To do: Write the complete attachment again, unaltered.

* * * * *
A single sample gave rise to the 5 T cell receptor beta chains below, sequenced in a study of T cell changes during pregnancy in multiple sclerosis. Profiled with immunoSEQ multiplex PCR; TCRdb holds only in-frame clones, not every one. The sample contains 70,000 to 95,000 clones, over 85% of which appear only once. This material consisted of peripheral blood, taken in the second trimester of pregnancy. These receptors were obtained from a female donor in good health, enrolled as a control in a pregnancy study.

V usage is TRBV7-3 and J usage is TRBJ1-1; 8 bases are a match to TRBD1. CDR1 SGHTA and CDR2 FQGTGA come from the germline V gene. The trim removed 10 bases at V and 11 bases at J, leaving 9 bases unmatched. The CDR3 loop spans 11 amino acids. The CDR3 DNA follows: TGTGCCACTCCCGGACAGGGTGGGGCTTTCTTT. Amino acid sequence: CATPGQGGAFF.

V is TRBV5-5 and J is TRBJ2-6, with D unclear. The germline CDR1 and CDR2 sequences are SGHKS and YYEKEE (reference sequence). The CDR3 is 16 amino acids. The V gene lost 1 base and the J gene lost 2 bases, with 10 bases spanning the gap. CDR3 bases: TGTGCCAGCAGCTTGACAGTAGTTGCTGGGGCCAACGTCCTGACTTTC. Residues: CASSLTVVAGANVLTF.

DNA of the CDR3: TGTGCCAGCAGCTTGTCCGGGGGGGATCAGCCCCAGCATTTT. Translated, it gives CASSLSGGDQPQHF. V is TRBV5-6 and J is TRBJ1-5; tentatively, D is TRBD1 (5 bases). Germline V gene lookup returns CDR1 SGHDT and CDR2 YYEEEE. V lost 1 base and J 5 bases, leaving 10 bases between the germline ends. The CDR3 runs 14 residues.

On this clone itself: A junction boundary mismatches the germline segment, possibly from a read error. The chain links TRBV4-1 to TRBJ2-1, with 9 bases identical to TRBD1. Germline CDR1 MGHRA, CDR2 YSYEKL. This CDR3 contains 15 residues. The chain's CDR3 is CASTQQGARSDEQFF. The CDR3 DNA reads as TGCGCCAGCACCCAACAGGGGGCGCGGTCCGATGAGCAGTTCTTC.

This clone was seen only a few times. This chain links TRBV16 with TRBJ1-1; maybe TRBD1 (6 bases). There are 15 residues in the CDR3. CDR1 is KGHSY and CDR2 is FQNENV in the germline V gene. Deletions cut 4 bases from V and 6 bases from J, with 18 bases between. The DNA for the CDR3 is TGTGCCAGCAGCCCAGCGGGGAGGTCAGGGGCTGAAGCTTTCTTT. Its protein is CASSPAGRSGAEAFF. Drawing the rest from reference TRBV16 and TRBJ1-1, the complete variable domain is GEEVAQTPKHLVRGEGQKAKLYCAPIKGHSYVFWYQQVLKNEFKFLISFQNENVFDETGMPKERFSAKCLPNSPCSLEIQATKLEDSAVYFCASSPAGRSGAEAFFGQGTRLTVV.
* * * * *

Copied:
A single sample gave rise to the 5 T cell receptor beta chains below, sequenced in a study of T cell changes during pregnancy in multiple sclerosis. Profiled with immunoSEQ multiplex PCR; TCRdb holds only in-frame clones, not every one. The sample contains 70,000 to 95,000 clones, over 85% of which appear only once. This material consisted of peripheral blood, taken in the second trimester of pregnancy. These receptors were obtained from a female donor in good health, enrolled as a control in a pregnancy study.

V usage is TRBV7-3 and J usage is TRBJ1-1; 8 bases are a match to TRBD1. CDR1 SGHTA and CDR2 FQGTGA come from the germline V gene. The trim removed 10 bases at V and 11 bases at J, leaving 9 bases unmatched. The CDR3 loop spans 11 amino acids. The CDR3 DNA follows: TGTGCCACTCCCGGACAGGGTGGGGCTTTCTTT. Amino acid sequence: CATPGQGGAFF.

V is TRBV5-5 and J is TRBJ2-6, with D unclear. The germline CDR1 and CDR2 sequences are SGHKS and YYEKEE (reference sequence). The CDR3 is 16 amino acids. The V gene lost 1 base and the J gene lost 2 bases, with 10 bases spanning the gap. CDR3 bases: TGTGCCAGCAGCTTGACAGTAGTTGCTGGGGCCAACGTCCTGACTTTC. Residues: CASSLTVVAGANVLTF.

DNA of the CDR3: TGTGCCAGCAGCTTGTCCGGGGGGGATCAGCCCCAGCATTTT. Translated, it gives CASSLSGGDQPQHF. V is TRBV5-6 and J is TRBJ1-5; tentatively, D is TRBD1 (5 bases). Germline V gene lookup returns CDR1 SGHDT and CDR2 YYEEEE. V lost 1 base and J 5 bases, leaving 10 bases between the germline ends. The CDR3 runs 14 residues.

On this clone itself: A junction boundary mismatches the germline segment, possibly from a read error. The chain links TRBV4-1 to TRBJ2-1, with 9 bases identical to TRBD1. Germline CDR1 MGHRA, CDR2 YSYEKL. This CDR3 contains 15 residues. The chain's CDR3 is CASTQQGARSDEQFF. The CDR3 DNA reads as TGCGCCAGCACCCAACAGGGGGCGCGGTCCGATGAGCAGTTCTTC.

This clone was seen only a few times. This chain links TRBV16 with TRBJ1-1; maybe TRBD1 (6 bases). There are 15 residues in the CDR3. CDR1 is KGHSY and CDR2 is FQNENV in the germline V gene. Deletions cut 4 bases from V and 6 bases from J, with 18 bases between. The DNA for the CDR3 is TGTGCCAGCAGCCCAGCGGGGAGGTCAGGGGCTGAAGCTTTCTTT. Its protein is CASSPAGRSGAEAFF. Drawing the rest from reference TRBV16 and TRBJ1-1, the complete variable domain is GEEVAQTPKHLVRGEGQKAKLYCAPIKGHSYVFWYQQVLKNEFKFLISFQNENVFDETGMPKERFSAKCLPNSPCSLEIQATKLEDSAVYFCASSPAGRSGAEAFFGQGTRLTVV.